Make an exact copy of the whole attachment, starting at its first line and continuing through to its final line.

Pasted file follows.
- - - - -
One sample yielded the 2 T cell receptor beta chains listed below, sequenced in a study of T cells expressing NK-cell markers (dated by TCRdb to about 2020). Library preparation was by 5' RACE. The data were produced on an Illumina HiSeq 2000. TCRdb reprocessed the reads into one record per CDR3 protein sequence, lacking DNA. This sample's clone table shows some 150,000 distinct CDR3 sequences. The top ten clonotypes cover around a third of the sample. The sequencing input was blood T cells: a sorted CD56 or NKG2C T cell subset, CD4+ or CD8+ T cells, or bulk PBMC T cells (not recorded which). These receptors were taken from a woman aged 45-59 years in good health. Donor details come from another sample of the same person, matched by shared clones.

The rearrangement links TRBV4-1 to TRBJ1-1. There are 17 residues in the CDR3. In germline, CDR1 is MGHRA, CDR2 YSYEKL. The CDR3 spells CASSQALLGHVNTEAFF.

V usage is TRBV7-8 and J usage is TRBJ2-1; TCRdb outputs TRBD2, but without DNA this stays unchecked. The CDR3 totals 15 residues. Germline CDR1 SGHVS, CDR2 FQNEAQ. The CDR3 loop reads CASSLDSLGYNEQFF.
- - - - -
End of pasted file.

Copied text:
One sample yielded the 2 T cell receptor beta chains listed below, sequenced in a study of T cells expressing NK-cell markers (dated by TCRdb to about 2020). Library preparation was by 5' RACE. The data were produced on an Illumina HiSeq 2000. TCRdb reprocessed the reads into one record per CDR3 protein sequence, lacking DNA. This sample's clone table shows some 150,000 distinct CDR3 sequences. The top ten clonotypes cover around a third of the sample. The sequencing input was blood T cells: a sorted CD56 or NKG2C T cell subset, CD4+ or CD8+ T cells, or bulk PBMC T cells (not recorded which). These receptors were taken from a woman aged 45-59 years in good health. Donor details come from another sample of the same person, matched by shared clones.

The rearrangement links TRBV4-1 to TRBJ1-1. There are 17 residues in the CDR3. In germline, CDR1 is MGHRA, CDR2 YSYEKL. The CDR3 spells CASSQALLGHVNTEAFF.

V usage is TRBV7-8 and J usage is TRBJ2-1; TCRdb outputs TRBD2, but without DNA this stays unchecked. The CDR3 totals 15 residues. Germline CDR1 SGHVS, CDR2 FQNEAQ. The CDR3 loop reads CASSLDSLGYNEQFF.